Buy the way, the Simons foundation site suffers from a similar, but much more severe problem. The size of the video window appears to be small and fixed. And they may stream into it 1080p content; this was the case with the video I wanted to watch a year+ ago. A lot of bandwidth is wasted. And my ISP hardly can handle streaming 1080p content anyhow.

Please, do not think that I am an admirer of youtube.com policies. Nothing there is permanent, i.e. everything potentially interesting should be downloaded. Their crackdown on the alleged (no proof is needed) copyright violators is the online version of the last year raids of the US special forces in several countries simultaneously.

Next post: To appear.

What is mathematics?

Previous post: D. Zeilberger's Opinions 1 and 62.

This is a reply to a comment by vznvzn to a post in this blog.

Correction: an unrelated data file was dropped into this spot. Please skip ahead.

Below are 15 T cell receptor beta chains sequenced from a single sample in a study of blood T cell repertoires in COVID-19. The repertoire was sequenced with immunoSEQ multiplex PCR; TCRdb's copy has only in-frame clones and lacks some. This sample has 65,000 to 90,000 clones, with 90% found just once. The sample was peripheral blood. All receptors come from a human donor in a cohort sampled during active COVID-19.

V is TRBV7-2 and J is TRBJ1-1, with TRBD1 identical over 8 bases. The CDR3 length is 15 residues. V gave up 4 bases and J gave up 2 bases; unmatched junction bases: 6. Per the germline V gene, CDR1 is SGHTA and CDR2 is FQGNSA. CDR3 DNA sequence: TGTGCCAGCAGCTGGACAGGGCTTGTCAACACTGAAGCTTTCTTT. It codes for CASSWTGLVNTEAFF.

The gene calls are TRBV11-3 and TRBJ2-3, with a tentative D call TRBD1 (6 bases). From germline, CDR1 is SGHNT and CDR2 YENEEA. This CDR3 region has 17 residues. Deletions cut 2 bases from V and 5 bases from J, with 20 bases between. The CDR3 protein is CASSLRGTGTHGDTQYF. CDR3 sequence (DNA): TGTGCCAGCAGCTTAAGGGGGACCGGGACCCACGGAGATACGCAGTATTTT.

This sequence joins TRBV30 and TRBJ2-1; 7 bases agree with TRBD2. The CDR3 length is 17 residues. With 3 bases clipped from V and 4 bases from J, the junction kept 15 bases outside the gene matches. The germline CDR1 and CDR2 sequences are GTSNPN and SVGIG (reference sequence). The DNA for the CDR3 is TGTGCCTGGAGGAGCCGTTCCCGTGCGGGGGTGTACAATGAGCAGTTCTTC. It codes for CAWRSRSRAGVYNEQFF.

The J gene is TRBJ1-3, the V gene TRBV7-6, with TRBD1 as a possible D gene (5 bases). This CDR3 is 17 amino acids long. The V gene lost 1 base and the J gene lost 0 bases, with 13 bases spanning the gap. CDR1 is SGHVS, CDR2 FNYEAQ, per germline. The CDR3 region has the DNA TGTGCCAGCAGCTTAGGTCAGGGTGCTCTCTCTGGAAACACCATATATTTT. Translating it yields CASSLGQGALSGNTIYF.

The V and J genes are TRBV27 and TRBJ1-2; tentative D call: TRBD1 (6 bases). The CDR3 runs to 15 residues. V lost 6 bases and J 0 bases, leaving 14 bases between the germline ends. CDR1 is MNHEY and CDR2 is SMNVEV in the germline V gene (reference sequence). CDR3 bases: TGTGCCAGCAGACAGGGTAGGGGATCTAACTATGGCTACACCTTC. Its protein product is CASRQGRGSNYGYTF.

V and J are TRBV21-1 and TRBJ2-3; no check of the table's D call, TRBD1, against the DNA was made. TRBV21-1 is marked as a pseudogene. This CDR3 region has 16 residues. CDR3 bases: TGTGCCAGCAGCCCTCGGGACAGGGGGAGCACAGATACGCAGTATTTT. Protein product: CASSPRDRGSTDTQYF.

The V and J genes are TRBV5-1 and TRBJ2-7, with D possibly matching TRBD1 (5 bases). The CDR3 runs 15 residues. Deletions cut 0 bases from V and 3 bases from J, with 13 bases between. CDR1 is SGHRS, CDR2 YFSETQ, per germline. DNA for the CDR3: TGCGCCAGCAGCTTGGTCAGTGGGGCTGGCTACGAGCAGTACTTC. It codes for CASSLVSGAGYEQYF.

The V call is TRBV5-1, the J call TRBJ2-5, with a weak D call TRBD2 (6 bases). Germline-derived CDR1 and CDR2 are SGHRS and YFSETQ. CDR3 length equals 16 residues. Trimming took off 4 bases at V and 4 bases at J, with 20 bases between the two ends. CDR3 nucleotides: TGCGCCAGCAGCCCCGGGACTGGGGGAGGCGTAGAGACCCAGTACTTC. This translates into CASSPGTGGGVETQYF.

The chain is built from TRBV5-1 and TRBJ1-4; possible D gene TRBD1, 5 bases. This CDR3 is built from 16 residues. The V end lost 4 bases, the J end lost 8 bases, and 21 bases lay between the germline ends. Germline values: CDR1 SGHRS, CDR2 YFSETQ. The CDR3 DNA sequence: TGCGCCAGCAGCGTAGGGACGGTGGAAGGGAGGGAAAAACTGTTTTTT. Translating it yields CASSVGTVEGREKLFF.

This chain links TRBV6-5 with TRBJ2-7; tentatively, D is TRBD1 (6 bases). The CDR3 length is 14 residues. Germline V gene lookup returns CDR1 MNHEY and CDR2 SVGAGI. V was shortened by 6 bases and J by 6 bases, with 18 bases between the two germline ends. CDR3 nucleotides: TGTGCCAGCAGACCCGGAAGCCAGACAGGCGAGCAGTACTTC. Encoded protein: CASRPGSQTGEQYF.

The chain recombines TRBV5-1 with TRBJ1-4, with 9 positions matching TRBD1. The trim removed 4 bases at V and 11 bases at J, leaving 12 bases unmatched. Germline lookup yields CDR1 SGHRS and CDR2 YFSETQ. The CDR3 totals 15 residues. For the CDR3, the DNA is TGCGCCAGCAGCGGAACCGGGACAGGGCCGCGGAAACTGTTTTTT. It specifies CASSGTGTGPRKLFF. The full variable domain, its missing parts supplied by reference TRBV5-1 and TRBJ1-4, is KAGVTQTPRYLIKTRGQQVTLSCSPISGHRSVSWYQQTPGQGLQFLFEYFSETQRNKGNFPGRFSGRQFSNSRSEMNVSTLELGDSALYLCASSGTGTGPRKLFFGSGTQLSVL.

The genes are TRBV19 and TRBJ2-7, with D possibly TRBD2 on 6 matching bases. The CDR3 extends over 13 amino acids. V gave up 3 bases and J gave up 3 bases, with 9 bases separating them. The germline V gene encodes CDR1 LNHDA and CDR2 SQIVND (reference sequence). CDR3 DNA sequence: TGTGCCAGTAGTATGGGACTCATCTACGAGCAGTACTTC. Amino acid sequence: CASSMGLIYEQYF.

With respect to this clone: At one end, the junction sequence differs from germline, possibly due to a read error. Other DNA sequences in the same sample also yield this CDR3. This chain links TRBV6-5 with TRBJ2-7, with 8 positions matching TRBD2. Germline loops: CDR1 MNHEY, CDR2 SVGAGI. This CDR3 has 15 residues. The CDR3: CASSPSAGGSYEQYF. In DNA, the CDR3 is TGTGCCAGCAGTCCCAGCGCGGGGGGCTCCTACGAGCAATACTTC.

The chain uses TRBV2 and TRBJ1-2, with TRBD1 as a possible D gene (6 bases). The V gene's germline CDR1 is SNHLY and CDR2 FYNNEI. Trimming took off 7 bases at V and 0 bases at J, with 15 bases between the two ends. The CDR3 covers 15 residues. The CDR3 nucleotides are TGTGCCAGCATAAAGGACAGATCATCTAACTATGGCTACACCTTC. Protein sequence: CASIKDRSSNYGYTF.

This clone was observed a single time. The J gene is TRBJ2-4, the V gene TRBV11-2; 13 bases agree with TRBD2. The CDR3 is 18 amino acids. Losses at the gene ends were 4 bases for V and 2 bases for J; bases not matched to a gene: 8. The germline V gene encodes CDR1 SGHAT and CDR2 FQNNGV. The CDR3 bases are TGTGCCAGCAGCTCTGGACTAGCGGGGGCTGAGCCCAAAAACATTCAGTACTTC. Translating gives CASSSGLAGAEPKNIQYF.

I am not in the business of predicting the future. I have no idea what people will take seriously in 2050. I do not expect that Gowers’s fantasies, or yours, which are nearly the same, will turn into reality. I wouldn’t be surprised that the humanity will return by this time to the Middle Ages, or even to the pre-historical level. But I wouldn't bet on this even a dollar. At the same time mathematics can disappear very quickly. Mathematics is an extremely unusual and fragile human activity, which appeared by an accident, then disappeared for almost a thousand years, then slowly returned. The flourishing of mathematics in 20th century is very exceptional. In fact, we already have much more mathematicians (this is true independently of which meaning of the word “mathematician” one uses) than society, or, if you prefer, humanity needs.